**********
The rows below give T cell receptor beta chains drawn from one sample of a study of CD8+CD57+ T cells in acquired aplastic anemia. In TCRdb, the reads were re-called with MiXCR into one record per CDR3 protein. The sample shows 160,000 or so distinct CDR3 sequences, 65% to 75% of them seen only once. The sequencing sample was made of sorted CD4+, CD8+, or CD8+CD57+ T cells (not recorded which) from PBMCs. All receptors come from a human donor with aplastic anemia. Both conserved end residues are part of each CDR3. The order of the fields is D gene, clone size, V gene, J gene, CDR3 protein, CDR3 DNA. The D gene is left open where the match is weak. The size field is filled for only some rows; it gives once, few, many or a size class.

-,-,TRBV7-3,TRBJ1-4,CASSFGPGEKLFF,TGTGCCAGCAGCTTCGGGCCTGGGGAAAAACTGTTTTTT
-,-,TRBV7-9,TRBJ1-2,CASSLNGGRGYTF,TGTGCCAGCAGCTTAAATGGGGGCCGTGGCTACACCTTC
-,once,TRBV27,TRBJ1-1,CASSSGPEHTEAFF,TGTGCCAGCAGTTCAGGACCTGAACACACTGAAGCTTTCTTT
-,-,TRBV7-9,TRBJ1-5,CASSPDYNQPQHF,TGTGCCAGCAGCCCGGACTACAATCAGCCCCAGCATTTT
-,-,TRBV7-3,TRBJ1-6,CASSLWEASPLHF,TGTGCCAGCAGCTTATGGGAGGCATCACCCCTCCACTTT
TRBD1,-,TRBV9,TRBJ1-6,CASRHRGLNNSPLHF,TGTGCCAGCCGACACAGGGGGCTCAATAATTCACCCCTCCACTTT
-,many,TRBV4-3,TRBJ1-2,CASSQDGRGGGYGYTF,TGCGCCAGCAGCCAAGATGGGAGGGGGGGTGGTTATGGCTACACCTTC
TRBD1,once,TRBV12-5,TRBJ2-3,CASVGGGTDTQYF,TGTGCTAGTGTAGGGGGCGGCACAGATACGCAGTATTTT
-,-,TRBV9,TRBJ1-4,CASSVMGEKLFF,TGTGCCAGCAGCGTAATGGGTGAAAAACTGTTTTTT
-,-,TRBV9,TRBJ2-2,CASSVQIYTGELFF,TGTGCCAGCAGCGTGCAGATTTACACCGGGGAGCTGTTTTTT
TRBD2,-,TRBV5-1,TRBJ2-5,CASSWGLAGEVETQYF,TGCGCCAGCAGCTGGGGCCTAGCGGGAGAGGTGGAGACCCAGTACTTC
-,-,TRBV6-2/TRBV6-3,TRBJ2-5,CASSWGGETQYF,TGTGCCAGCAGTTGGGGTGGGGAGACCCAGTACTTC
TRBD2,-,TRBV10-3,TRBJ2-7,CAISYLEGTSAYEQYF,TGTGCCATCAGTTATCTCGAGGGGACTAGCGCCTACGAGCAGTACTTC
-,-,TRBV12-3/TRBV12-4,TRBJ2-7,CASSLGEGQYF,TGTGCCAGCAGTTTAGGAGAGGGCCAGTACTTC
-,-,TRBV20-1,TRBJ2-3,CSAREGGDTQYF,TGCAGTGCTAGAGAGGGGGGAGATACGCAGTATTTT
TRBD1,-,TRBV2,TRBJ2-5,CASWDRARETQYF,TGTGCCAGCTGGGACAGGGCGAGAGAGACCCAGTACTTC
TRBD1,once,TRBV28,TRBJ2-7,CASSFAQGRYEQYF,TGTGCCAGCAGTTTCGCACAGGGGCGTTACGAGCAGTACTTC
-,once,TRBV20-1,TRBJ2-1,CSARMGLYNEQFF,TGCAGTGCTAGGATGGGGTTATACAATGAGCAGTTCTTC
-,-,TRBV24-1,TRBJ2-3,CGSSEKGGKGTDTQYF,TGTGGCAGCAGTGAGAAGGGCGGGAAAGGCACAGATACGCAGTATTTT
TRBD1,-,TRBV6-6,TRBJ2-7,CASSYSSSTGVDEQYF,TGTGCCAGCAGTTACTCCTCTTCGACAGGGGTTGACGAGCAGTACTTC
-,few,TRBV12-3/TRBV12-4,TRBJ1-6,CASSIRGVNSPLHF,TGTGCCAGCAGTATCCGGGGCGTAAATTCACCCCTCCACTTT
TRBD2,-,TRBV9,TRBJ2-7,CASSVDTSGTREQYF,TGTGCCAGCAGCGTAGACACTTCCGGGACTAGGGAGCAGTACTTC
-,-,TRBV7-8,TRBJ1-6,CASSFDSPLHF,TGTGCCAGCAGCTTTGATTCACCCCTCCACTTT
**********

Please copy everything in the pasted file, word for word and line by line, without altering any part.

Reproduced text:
The rows below give T cell receptor beta chains drawn from one sample of a study of CD8+CD57+ T cells in acquired aplastic anemia. In TCRdb, the reads were re-called with MiXCR into one record per CDR3 protein. The sample shows 160,000 or so distinct CDR3 sequences, 65% to 75% of them seen only once. The sequencing sample was made of sorted CD4+, CD8+, or CD8+CD57+ T cells (not recorded which) from PBMCs. All receptors come from a human donor with aplastic anemia. Both conserved end residues are part of each CDR3. The order of the fields is D gene, clone size, V gene, J gene, CDR3 protein, CDR3 DNA. The D gene is left open where the match is weak. The size field is filled for only some rows; it gives once, few, many or a size class.

-,-,TRBV7-3,TRBJ1-4,CASSFGPGEKLFF,TGTGCCAGCAGCTTCGGGCCTGGGGAAAAACTGTTTTTT
-,-,TRBV7-9,TRBJ1-2,CASSLNGGRGYTF,TGTGCCAGCAGCTTAAATGGGGGCCGTGGCTACACCTTC
-,once,TRBV27,TRBJ1-1,CASSSGPEHTEAFF,TGTGCCAGCAGTTCAGGACCTGAACACACTGAAGCTTTCTTT
-,-,TRBV7-9,TRBJ1-5,CASSPDYNQPQHF,TGTGCCAGCAGCCCGGACTACAATCAGCCCCAGCATTTT
-,-,TRBV7-3,TRBJ1-6,CASSLWEASPLHF,TGTGCCAGCAGCTTATGGGAGGCATCACCCCTCCACTTT
TRBD1,-,TRBV9,TRBJ1-6,CASRHRGLNNSPLHF,TGTGCCAGCCGACACAGGGGGCTCAATAATTCACCCCTCCACTTT
-,many,TRBV4-3,TRBJ1-2,CASSQDGRGGGYGYTF,TGCGCCAGCAGCCAAGATGGGAGGGGGGGTGGTTATGGCTACACCTTC
TRBD1,once,TRBV12-5,TRBJ2-3,CASVGGGTDTQYF,TGTGCTAGTGTAGGGGGCGGCACAGATACGCAGTATTTT
-,-,TRBV9,TRBJ1-4,CASSVMGEKLFF,TGTGCCAGCAGCGTAATGGGTGAAAAACTGTTTTTT
-,-,TRBV9,TRBJ2-2,CASSVQIYTGELFF,TGTGCCAGCAGCGTGCAGATTTACACCGGGGAGCTGTTTTTT
TRBD2,-,TRBV5-1,TRBJ2-5,CASSWGLAGEVETQYF,TGCGCCAGCAGCTGGGGCCTAGCGGGAGAGGTGGAGACCCAGTACTTC
-,-,TRBV6-2/TRBV6-3,TRBJ2-5,CASSWGGETQYF,TGTGCCAGCAGTTGGGGTGGGGAGACCCAGTACTTC
TRBD2,-,TRBV10-3,TRBJ2-7,CAISYLEGTSAYEQYF,TGTGCCATCAGTTATCTCGAGGGGACTAGCGCCTACGAGCAGTACTTC
-,-,TRBV12-3/TRBV12-4,TRBJ2-7,CASSLGEGQYF,TGTGCCAGCAGTTTAGGAGAGGGCCAGTACTTC
-,-,TRBV20-1,TRBJ2-3,CSAREGGDTQYF,TGCAGTGCTAGAGAGGGGGGAGATACGCAGTATTTT
TRBD1,-,TRBV2,TRBJ2-5,CASWDRARETQYF,TGTGCCAGCTGGGACAGGGCGAGAGAGACCCAGTACTTC
TRBD1,once,TRBV28,TRBJ2-7,CASSFAQGRYEQYF,TGTGCCAGCAGTTTCGCACAGGGGCGTTACGAGCAGTACTTC
-,once,TRBV20-1,TRBJ2-1,CSARMGLYNEQFF,TGCAGTGCTAGGATGGGGTTATACAATGAGCAGTTCTTC
-,-,TRBV24-1,TRBJ2-3,CGSSEKGGKGTDTQYF,TGTGGCAGCAGTGAGAAGGGCGGGAAAGGCACAGATACGCAGTATTTT
TRBD1,-,TRBV6-6,TRBJ2-7,CASSYSSSTGVDEQYF,TGTGCCAGCAGTTACTCCTCTTCGACAGGGGTTGACGAGCAGTACTTC
-,few,TRBV12-3/TRBV12-4,TRBJ1-6,CASSIRGVNSPLHF,TGTGCCAGCAGTATCCGGGGCGTAAATTCACCCCTCCACTTT
TRBD2,-,TRBV9,TRBJ2-7,CASSVDTSGTREQYF,TGTGCCAGCAGCGTAGACACTTCCGGGACTAGGGAGCAGTACTTC
-,-,TRBV7-8,TRBJ1-6,CASSFDSPLHF,TGTGCCAGCAGCTTTGATTCACCCCTCCACTTT